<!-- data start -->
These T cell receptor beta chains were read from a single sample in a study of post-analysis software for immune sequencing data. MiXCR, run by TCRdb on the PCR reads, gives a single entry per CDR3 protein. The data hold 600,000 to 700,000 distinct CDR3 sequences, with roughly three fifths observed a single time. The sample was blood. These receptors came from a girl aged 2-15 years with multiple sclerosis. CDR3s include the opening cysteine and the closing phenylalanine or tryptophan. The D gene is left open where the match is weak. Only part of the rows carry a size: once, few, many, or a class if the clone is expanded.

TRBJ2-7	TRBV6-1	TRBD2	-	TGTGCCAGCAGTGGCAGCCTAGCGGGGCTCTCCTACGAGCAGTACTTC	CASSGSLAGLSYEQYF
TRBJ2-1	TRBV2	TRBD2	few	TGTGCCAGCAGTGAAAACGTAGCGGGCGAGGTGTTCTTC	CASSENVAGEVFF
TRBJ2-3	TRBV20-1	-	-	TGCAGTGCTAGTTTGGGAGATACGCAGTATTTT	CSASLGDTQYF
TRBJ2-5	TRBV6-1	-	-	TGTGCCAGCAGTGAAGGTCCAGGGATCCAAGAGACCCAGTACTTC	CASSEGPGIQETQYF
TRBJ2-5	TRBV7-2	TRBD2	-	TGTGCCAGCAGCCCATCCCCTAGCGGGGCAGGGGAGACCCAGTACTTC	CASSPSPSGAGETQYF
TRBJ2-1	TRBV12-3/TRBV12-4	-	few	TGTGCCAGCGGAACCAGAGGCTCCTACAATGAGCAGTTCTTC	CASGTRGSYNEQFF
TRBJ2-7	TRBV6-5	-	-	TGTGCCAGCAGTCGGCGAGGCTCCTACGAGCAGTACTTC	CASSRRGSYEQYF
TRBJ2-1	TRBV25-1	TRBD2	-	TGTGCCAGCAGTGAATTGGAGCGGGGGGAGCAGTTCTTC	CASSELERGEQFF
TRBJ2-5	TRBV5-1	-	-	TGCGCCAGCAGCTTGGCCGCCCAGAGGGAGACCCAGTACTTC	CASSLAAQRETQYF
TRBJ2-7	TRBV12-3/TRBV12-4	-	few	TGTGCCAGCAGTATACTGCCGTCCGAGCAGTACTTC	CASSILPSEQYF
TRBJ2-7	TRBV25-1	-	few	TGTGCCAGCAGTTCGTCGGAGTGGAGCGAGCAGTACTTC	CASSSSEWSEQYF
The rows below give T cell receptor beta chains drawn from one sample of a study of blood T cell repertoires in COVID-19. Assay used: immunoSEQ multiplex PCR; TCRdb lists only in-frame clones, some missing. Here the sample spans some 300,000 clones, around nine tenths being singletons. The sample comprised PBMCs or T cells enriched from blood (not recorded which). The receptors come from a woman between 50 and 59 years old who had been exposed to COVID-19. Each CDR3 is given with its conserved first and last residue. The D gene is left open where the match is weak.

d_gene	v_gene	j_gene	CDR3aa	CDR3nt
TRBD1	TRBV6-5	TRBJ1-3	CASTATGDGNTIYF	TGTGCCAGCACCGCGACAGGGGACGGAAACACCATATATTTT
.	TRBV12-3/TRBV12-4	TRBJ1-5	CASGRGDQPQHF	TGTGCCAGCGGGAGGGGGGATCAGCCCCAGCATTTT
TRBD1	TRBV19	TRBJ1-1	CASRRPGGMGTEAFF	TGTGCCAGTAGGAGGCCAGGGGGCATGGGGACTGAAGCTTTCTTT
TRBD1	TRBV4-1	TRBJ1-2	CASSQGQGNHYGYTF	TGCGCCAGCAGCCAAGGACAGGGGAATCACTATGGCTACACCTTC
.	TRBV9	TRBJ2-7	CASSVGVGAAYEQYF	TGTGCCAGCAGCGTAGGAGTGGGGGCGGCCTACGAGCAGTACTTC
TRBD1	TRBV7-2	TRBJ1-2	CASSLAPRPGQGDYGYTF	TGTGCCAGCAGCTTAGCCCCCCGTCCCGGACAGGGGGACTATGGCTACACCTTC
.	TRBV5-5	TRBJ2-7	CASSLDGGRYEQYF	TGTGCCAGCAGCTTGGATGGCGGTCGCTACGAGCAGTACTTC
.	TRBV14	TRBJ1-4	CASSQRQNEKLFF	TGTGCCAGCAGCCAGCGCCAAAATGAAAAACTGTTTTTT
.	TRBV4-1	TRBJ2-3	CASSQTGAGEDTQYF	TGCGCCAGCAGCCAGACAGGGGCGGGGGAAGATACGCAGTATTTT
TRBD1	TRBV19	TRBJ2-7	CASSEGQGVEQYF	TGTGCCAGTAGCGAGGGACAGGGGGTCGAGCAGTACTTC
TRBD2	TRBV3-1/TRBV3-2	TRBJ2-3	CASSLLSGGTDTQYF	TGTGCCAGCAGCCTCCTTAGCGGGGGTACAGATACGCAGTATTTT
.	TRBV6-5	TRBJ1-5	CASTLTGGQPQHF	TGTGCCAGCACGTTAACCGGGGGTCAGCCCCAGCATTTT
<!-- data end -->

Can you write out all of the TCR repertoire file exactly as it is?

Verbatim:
These T cell receptor beta chains were read from a single sample in a study of post-analysis software for immune sequencing data. MiXCR, run by TCRdb on the PCR reads, gives a single entry per CDR3 protein. The data hold 600,000 to 700,000 distinct CDR3 sequences, with roughly three fifths observed a single time. The sample was blood. These receptors came from a girl aged 2-15 years with multiple sclerosis. CDR3s include the opening cysteine and the closing phenylalanine or tryptophan. The D gene is left open where the match is weak. Only part of the rows carry a size: once, few, many, or a class if the clone is expanded.

TRBJ2-7	TRBV6-1	TRBD2	-	TGTGCCAGCAGTGGCAGCCTAGCGGGGCTCTCCTACGAGCAGTACTTC	CASSGSLAGLSYEQYF
TRBJ2-1	TRBV2	TRBD2	few	TGTGCCAGCAGTGAAAACGTAGCGGGCGAGGTGTTCTTC	CASSENVAGEVFF
TRBJ2-3	TRBV20-1	-	-	TGCAGTGCTAGTTTGGGAGATACGCAGTATTTT	CSASLGDTQYF
TRBJ2-5	TRBV6-1	-	-	TGTGCCAGCAGTGAAGGTCCAGGGATCCAAGAGACCCAGTACTTC	CASSEGPGIQETQYF
TRBJ2-5	TRBV7-2	TRBD2	-	TGTGCCAGCAGCCCATCCCCTAGCGGGGCAGGGGAGACCCAGTACTTC	CASSPSPSGAGETQYF
TRBJ2-1	TRBV12-3/TRBV12-4	-	few	TGTGCCAGCGGAACCAGAGGCTCCTACAATGAGCAGTTCTTC	CASGTRGSYNEQFF
TRBJ2-7	TRBV6-5	-	-	TGTGCCAGCAGTCGGCGAGGCTCCTACGAGCAGTACTTC	CASSRRGSYEQYF
TRBJ2-1	TRBV25-1	TRBD2	-	TGTGCCAGCAGTGAATTGGAGCGGGGGGAGCAGTTCTTC	CASSELERGEQFF
TRBJ2-5	TRBV5-1	-	-	TGCGCCAGCAGCTTGGCCGCCCAGAGGGAGACCCAGTACTTC	CASSLAAQRETQYF
TRBJ2-7	TRBV12-3/TRBV12-4	-	few	TGTGCCAGCAGTATACTGCCGTCCGAGCAGTACTTC	CASSILPSEQYF
TRBJ2-7	TRBV25-1	-	few	TGTGCCAGCAGTTCGTCGGAGTGGAGCGAGCAGTACTTC	CASSSSEWSEQYF
The rows below give T cell receptor beta chains drawn from one sample of a study of blood T cell repertoires in COVID-19. Assay used: immunoSEQ multiplex PCR; TCRdb lists only in-frame clones, some missing. Here the sample spans some 300,000 clones, around nine tenths being singletons. The sample comprised PBMCs or T cells enriched from blood (not recorded which). The receptors come from a woman between 50 and 59 years old who had been exposed to COVID-19. Each CDR3 is given with its conserved first and last residue. The D gene is left open where the match is weak.

d_gene	v_gene	j_gene	CDR3aa	CDR3nt
TRBD1	TRBV6-5	TRBJ1-3	CASTATGDGNTIYF	TGTGCCAGCACCGCGACAGGGGACGGAAACACCATATATTTT
.	TRBV12-3/TRBV12-4	TRBJ1-5	CASGRGDQPQHF	TGTGCCAGCGGGAGGGGGGATCAGCCCCAGCATTTT
TRBD1	TRBV19	TRBJ1-1	CASRRPGGMGTEAFF	TGTGCCAGTAGGAGGCCAGGGGGCATGGGGACTGAAGCTTTCTTT
TRBD1	TRBV4-1	TRBJ1-2	CASSQGQGNHYGYTF	TGCGCCAGCAGCCAAGGACAGGGGAATCACTATGGCTACACCTTC
.	TRBV9	TRBJ2-7	CASSVGVGAAYEQYF	TGTGCCAGCAGCGTAGGAGTGGGGGCGGCCTACGAGCAGTACTTC
TRBD1	TRBV7-2	TRBJ1-2	CASSLAPRPGQGDYGYTF	TGTGCCAGCAGCTTAGCCCCCCGTCCCGGACAGGGGGACTATGGCTACACCTTC
.	TRBV5-5	TRBJ2-7	CASSLDGGRYEQYF	TGTGCCAGCAGCTTGGATGGCGGTCGCTACGAGCAGTACTTC
.	TRBV14	TRBJ1-4	CASSQRQNEKLFF	TGTGCCAGCAGCCAGCGCCAAAATGAAAAACTGTTTTTT
.	TRBV4-1	TRBJ2-3	CASSQTGAGEDTQYF	TGCGCCAGCAGCCAGACAGGGGCGGGGGAAGATACGCAGTATTTT
TRBD1	TRBV19	TRBJ2-7	CASSEGQGVEQYF	TGTGCCAGTAGCGAGGGACAGGGGGTCGAGCAGTACTTC
TRBD2	TRBV3-1/TRBV3-2	TRBJ2-3	CASSLLSGGTDTQYF	TGTGCCAGCAGCCTCCTTAGCGGGGGTACAGATACGCAGTATTTT
.	TRBV6-5	TRBJ1-5	CASTLTGGQPQHF	TGTGCCAGCACGTTAACCGGGGGTCAGCCCCAGCATTTT